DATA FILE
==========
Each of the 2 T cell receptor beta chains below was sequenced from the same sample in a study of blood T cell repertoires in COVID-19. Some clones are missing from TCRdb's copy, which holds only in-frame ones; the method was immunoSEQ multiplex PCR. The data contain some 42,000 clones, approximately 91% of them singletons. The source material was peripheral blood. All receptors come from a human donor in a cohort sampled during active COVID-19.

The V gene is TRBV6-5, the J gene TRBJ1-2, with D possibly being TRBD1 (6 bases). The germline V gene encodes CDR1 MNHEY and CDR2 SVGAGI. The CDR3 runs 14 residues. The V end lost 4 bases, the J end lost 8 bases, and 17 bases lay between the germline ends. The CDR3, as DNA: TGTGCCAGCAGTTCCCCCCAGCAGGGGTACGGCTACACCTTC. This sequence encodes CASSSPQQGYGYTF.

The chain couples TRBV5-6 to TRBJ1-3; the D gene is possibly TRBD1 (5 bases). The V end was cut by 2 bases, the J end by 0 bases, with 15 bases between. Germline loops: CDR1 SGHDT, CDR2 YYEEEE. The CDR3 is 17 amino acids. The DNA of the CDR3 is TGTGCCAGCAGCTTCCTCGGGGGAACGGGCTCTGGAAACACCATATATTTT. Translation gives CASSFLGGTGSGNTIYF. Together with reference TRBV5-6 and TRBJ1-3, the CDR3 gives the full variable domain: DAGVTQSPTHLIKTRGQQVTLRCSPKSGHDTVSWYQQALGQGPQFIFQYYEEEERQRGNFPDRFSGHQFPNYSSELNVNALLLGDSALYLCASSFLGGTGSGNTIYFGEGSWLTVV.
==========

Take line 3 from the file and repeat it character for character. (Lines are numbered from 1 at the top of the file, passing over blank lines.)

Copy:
The chain couples TRBV5-6 to TRBJ1-3; the D gene is possibly TRBD1 (5 bases). The V end was cut by 2 bases, the J end by 0 bases, with 15 bases between. Germline loops: CDR1 SGHDT, CDR2 YYEEEE. The CDR3 is 17 amino acids. The DNA of the CDR3 is TGTGCCAGCAGCTTCCTCGGGGGAACGGGCTCTGGAAACACCATATATTTT. Translation gives CASSFLGGTGSGNTIYF. Together with reference TRBV5-6 and TRBJ1-3, the CDR3 gives the full variable domain: DAGVTQSPTHLIKTRGQQVTLRCSPKSGHDTVSWYQQALGQGPQFIFQYYEEEERQRGNFPDRFSGHQFPNYSSELNVNALLLGDSALYLCASSFLGGTGSGNTIYFGEGSWLTVV.